Why India blinked first in Doklam standoff ?

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Sultan M Hali
INDIA agreed to withdraw its troops from Doklam after a two-month standoff with China. According to a Chinese Foreign Ministry spokesperson, Chinese border troops are continuing their patrolling and defending the Doklam (Dong Lang) area. Hua Chunying, the Chinese Ministry of Foreign Affairs spokesperson while addressing a daily news briefing, declared that Chinese authorities will make an overall assessment of the weather conditions and all related factors, and according to the actual circumstances complete construction plans for Doklam. Readers may recall that on June 18, over 270 armed Indian troops with two bulldozers crossed the boundary into Doklam, which is Chinese sovereign territory, to obstruct infrastructure construction by China.
Chinese sources have also confirmed that India had withdrawn personnel and equipment from Doklam. If anyone could have objected to the Chinese construction of the road, it could have been Bhutan. It did not raise its voice or show concerns because it was convinced that the construction of the road would be beneficial to Bhutan and the territory is Chinese. Thus Bhutan has welcomed moves by India and China to withdraw troops from the strategic area as a flare up between Bhutan’s nuclear weapons equipped neighbours could have been devastating for it and the tiny Himalayan country would have been caught in the middle.
India had jumped into the fray for a couple of reasons. Firstly, it tries to influence its neighbours through coercive manipulation, secondly it had not forgotten the thrashing India had received at the hands of Chinese troops in 1962 in Arunachal Pradesh, and thirdly, the proposed Chinese road would give China greater access to the Chicken Neck. The Siliguri Corridor, or Chicken’s Neck, is a narrow stretch of land, located in the Indian state of West Bengal that connects India’s northeastern states to the rest of India, with the countries of Nepal and Bangladesh lying on either side of the corridor. The kingdom of Bhutan lies on the northern side of the corridor. The kingdom of Sikkim, which was annexed by India in 1975, lay on the northern side of the corridor. India, which does not claim the territory but has a military presence in Bhutan, stepped in to prevent Chinese border guards from building a road there, prompting Beijing to raise hue and cry over India’s trespassing on Chinese soil.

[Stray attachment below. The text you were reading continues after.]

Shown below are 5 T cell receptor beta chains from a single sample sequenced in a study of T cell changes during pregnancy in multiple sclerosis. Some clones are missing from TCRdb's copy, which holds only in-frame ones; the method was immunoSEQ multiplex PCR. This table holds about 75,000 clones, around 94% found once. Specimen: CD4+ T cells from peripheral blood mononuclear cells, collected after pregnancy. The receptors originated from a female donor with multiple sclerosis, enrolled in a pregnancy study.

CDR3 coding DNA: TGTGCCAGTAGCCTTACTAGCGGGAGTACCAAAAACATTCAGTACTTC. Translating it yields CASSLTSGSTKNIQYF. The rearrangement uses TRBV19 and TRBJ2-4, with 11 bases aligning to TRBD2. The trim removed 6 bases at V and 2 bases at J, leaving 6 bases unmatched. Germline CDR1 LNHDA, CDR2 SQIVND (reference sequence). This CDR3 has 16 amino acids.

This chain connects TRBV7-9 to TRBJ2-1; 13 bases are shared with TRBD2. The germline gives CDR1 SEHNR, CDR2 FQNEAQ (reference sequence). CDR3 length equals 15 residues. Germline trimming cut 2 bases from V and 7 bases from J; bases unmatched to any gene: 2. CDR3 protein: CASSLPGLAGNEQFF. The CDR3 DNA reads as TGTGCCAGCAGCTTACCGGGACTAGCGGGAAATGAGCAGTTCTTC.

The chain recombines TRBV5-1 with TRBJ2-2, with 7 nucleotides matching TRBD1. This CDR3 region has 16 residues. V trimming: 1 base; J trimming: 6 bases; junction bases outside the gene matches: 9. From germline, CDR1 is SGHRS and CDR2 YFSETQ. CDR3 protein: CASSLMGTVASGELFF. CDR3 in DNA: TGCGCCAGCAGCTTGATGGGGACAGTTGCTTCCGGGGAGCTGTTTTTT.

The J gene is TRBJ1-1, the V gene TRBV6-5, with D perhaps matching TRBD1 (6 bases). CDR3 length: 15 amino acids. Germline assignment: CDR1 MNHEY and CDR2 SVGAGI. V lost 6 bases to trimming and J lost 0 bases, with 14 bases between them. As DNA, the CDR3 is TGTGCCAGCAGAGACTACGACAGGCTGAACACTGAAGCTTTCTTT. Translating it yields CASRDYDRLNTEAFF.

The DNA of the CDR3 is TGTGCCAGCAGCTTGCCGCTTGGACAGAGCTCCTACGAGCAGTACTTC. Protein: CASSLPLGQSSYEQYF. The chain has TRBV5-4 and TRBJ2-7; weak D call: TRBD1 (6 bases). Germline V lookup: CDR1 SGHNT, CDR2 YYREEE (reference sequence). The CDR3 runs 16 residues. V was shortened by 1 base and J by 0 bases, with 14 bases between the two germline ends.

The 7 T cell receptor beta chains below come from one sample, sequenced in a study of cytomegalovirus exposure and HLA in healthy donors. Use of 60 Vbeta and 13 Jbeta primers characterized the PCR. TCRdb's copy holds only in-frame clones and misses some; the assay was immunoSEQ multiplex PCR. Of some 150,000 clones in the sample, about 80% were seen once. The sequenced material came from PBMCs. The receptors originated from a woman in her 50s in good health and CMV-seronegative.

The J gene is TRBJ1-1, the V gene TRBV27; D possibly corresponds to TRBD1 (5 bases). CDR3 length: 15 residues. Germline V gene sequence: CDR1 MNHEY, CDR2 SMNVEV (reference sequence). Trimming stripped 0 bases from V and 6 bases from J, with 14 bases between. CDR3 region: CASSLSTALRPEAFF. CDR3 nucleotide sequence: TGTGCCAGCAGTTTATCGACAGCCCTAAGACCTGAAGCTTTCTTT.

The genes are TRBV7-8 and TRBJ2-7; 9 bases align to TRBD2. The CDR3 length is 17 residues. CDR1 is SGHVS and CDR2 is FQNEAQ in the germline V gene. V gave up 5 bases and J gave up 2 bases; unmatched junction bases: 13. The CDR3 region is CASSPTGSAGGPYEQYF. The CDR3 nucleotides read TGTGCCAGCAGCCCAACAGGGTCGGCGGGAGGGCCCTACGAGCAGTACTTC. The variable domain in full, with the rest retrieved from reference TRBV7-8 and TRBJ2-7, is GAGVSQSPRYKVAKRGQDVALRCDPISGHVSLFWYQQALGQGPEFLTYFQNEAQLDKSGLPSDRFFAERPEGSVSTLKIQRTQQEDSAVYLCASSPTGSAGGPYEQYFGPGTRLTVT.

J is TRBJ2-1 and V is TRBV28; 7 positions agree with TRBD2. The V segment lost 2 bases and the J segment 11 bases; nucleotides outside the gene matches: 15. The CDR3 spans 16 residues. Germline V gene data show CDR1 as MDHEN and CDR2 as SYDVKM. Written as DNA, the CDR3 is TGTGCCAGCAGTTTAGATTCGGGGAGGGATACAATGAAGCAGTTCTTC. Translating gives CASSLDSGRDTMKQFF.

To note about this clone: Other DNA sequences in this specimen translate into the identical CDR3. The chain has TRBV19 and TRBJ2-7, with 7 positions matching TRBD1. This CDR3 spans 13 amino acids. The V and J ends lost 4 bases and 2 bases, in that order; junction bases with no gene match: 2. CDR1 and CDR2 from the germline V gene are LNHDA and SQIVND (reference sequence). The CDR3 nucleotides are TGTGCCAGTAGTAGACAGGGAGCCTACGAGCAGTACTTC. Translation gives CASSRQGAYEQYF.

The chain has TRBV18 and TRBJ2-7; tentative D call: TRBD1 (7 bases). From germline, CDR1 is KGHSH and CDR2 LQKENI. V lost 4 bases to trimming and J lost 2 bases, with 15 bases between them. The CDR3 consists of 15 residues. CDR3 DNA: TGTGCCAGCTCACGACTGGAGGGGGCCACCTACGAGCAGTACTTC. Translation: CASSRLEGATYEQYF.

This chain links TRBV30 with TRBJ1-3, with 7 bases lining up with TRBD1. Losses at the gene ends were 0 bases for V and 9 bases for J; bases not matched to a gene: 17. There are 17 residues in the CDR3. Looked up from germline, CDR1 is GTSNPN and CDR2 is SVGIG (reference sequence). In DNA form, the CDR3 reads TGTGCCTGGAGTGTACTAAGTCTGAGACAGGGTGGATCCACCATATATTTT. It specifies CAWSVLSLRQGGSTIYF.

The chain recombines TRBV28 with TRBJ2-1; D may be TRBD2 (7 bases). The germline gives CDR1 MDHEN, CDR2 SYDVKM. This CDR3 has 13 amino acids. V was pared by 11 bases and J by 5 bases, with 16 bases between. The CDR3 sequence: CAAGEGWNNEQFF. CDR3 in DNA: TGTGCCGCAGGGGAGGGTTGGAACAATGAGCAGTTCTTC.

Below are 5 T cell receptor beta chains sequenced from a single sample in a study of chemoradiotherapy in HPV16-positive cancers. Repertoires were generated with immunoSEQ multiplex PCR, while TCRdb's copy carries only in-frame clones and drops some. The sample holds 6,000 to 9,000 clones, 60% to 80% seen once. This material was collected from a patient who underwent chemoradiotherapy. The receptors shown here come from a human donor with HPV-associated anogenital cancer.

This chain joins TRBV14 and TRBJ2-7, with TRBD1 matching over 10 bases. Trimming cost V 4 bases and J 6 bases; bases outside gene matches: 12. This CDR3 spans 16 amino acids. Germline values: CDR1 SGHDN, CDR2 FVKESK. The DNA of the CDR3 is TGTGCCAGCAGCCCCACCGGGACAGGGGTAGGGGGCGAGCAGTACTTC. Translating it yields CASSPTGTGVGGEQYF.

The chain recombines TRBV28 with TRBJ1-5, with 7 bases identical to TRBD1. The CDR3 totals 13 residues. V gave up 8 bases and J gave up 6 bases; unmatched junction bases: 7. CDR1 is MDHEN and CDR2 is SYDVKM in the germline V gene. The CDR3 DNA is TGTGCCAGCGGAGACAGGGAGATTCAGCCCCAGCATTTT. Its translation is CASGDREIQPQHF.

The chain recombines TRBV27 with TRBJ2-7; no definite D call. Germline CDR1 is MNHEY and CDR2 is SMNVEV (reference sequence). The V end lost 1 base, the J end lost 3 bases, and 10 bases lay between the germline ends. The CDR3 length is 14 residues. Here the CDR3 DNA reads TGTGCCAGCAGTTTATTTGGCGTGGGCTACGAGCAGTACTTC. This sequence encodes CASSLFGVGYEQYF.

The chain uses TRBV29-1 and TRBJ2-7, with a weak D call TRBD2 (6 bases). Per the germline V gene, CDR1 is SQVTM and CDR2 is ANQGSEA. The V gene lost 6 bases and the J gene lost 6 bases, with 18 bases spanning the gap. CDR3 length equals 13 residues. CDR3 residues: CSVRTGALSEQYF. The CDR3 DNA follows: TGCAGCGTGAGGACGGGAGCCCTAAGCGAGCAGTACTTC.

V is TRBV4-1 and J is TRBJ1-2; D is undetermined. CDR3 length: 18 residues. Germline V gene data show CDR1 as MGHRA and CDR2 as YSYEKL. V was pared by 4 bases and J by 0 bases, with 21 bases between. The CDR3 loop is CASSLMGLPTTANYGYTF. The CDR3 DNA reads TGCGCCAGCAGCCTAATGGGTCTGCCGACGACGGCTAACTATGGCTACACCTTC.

China, which had shown restraint, had repeatedly denounced the Indian move as a direct infringement of its sovereignty, demanded an immediate and unconditional withdrawal, and warned that conflict was a real possibility if that didn’t happen. Initially Indian defence minister issued belligerent statements like “this is not 1962” and “Indian forces are capable of defending themselves.” Indian Army Chief also tried to up the ante with bellicose threats to China. Eventually, Indians saw the light of the day and decided to withdraw their forces.
There are a number of possible reasons why India blinked first in the faceoff with China. Firstly, despite its jingoism and prods by India’s puppet master Donald Trump, the realization set in that because of his domestic woes and engagement of US troops in the Middle East and Afghanistan, the US will not be able to respond in time to India’s support physically while China is a next door neighbour of India. The state-owned “China Daily” newspaper warned that India stood “to face retribution” over the incident, arguing that New Delhi was complacent if it thought China was not prepared for military conflict if necessary.
With its superior might, China could make short work of India before US logistic support arrived. Secondly, finding the moment opportune, Pakistan could also strike India a telling blow simultaneously to liberate Indian Occupied Kashmir. Secondly, with the BRICS—Brazil, Russia, India, China and South Africa—summit being hosted by China, Indian Prime Minister Narendra Modi did not have the guts to face Chinese President Xi Jinping after making cantankerous and aggressive statements threatening China. China maintains that the Doklam area was listed as on its side of the border under the 1890 “Convention Between Great Britain and China Concerning Sikkim and Tibet.” China continued to remind India to learn the lessons from this incident, tangibly abide by the historical treaties and the basic principles of international law, and to meet China halfway, jointly guard the peace and tranquility of the border areas, and promote a healthy development of bilateral military relations.
India, on the other hand, continued to display its obduracy as agreeing to blink first would be a loss of face after its bellicose threats to China, which the volatile Indian media had whipped into a warlike frenzy and Indian masses were baying for Chinese blood. Although India has had to eat a humble pie in the Doklam standoff but to appease its masses, Indian External Affairs Ministry and media are claiming victory in the recent Sino-Indian confrontation. An Indian foreign ministry official told the Associated Press that the two sides had agreed to return to the “status quo.” The cable news channel NDTV reported that Chinese bulldozers had moved away and road construction stopped, according to its sources — implying that India’s demand had been met. Contrarily, India blinked in the face of another crushing defeat at Chinese hands, reminiscent of 1962 when Indian soldiers reportedly ate soap to suffer from diarrhea and avoid facing the Chinese in battle.
—The writer is retired PAF Group Captain and a TV talk show host.
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